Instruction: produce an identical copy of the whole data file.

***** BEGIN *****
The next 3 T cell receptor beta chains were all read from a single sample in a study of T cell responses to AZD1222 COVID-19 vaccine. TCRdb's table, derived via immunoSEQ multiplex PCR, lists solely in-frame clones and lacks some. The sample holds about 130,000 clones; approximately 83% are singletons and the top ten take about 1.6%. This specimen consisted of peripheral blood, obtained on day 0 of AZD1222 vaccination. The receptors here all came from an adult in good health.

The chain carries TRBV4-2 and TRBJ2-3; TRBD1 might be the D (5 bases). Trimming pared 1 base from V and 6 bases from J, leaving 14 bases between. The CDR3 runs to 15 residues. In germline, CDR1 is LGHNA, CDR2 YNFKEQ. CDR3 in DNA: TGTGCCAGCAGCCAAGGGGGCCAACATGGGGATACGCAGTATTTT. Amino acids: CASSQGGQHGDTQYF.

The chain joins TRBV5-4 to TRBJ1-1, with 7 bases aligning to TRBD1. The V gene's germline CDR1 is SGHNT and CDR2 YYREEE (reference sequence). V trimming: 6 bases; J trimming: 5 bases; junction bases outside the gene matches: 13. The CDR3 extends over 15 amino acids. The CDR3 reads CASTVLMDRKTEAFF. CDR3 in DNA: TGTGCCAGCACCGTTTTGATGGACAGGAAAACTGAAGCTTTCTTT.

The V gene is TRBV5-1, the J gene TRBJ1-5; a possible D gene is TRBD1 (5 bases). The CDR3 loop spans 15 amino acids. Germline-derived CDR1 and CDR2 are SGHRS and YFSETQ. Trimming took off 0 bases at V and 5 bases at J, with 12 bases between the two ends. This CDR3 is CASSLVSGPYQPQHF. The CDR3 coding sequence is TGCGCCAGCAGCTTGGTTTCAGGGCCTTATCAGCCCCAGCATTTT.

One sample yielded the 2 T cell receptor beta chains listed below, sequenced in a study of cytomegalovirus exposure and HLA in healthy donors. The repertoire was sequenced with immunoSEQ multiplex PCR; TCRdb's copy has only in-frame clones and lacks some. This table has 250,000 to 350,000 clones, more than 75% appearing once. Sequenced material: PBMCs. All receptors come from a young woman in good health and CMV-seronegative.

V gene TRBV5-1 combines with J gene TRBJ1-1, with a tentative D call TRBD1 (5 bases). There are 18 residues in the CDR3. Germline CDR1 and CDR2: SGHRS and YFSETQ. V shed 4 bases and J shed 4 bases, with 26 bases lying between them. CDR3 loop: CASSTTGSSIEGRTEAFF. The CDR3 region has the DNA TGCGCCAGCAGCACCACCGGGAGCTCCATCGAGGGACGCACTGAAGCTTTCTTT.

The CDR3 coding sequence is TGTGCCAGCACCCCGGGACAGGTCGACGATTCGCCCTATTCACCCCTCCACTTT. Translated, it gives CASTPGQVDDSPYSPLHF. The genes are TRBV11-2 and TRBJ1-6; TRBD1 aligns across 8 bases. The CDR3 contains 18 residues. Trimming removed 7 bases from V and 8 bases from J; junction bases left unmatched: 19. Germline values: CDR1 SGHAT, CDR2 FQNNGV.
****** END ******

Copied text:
The next 3 T cell receptor beta chains were all read from a single sample in a study of T cell responses to AZD1222 COVID-19 vaccine. TCRdb's table, derived via immunoSEQ multiplex PCR, lists solely in-frame clones and lacks some. The sample holds about 130,000 clones; approximately 83% are singletons and the top ten take about 1.6%. This specimen consisted of peripheral blood, obtained on day 0 of AZD1222 vaccination. The receptors here all came from an adult in good health.

The chain carries TRBV4-2 and TRBJ2-3; TRBD1 might be the D (5 bases). Trimming pared 1 base from V and 6 bases from J, leaving 14 bases between. The CDR3 runs to 15 residues. In germline, CDR1 is LGHNA, CDR2 YNFKEQ. CDR3 in DNA: TGTGCCAGCAGCCAAGGGGGCCAACATGGGGATACGCAGTATTTT. Amino acids: CASSQGGQHGDTQYF.

The chain joins TRBV5-4 to TRBJ1-1, with 7 bases aligning to TRBD1. The V gene's germline CDR1 is SGHNT and CDR2 YYREEE (reference sequence). V trimming: 6 bases; J trimming: 5 bases; junction bases outside the gene matches: 13. The CDR3 extends over 15 amino acids. The CDR3 reads CASTVLMDRKTEAFF. CDR3 in DNA: TGTGCCAGCACCGTTTTGATGGACAGGAAAACTGAAGCTTTCTTT.

The V gene is TRBV5-1, the J gene TRBJ1-5; a possible D gene is TRBD1 (5 bases). The CDR3 loop spans 15 amino acids. Germline-derived CDR1 and CDR2 are SGHRS and YFSETQ. Trimming took off 0 bases at V and 5 bases at J, with 12 bases between the two ends. This CDR3 is CASSLVSGPYQPQHF. The CDR3 coding sequence is TGCGCCAGCAGCTTGGTTTCAGGGCCTTATCAGCCCCAGCATTTT.

One sample yielded the 2 T cell receptor beta chains listed below, sequenced in a study of cytomegalovirus exposure and HLA in healthy donors. The repertoire was sequenced with immunoSEQ multiplex PCR; TCRdb's copy has only in-frame clones and lacks some. This table has 250,000 to 350,000 clones, more than 75% appearing once. Sequenced material: PBMCs. All receptors come from a young woman in good health and CMV-seronegative.

V gene TRBV5-1 combines with J gene TRBJ1-1, with a tentative D call TRBD1 (5 bases). There are 18 residues in the CDR3. Germline CDR1 and CDR2: SGHRS and YFSETQ. V shed 4 bases and J shed 4 bases, with 26 bases lying between them. CDR3 loop: CASSTTGSSIEGRTEAFF. The CDR3 region has the DNA TGCGCCAGCAGCACCACCGGGAGCTCCATCGAGGGACGCACTGAAGCTTTCTTT.

The CDR3 coding sequence is TGTGCCAGCACCCCGGGACAGGTCGACGATTCGCCCTATTCACCCCTCCACTTT. Translated, it gives CASTPGQVDDSPYSPLHF. The genes are TRBV11-2 and TRBJ1-6; TRBD1 aligns across 8 bases. The CDR3 contains 18 residues. Trimming removed 7 bases from V and 8 bases from J; junction bases left unmatched: 19. Germline values: CDR1 SGHAT, CDR2 FQNNGV.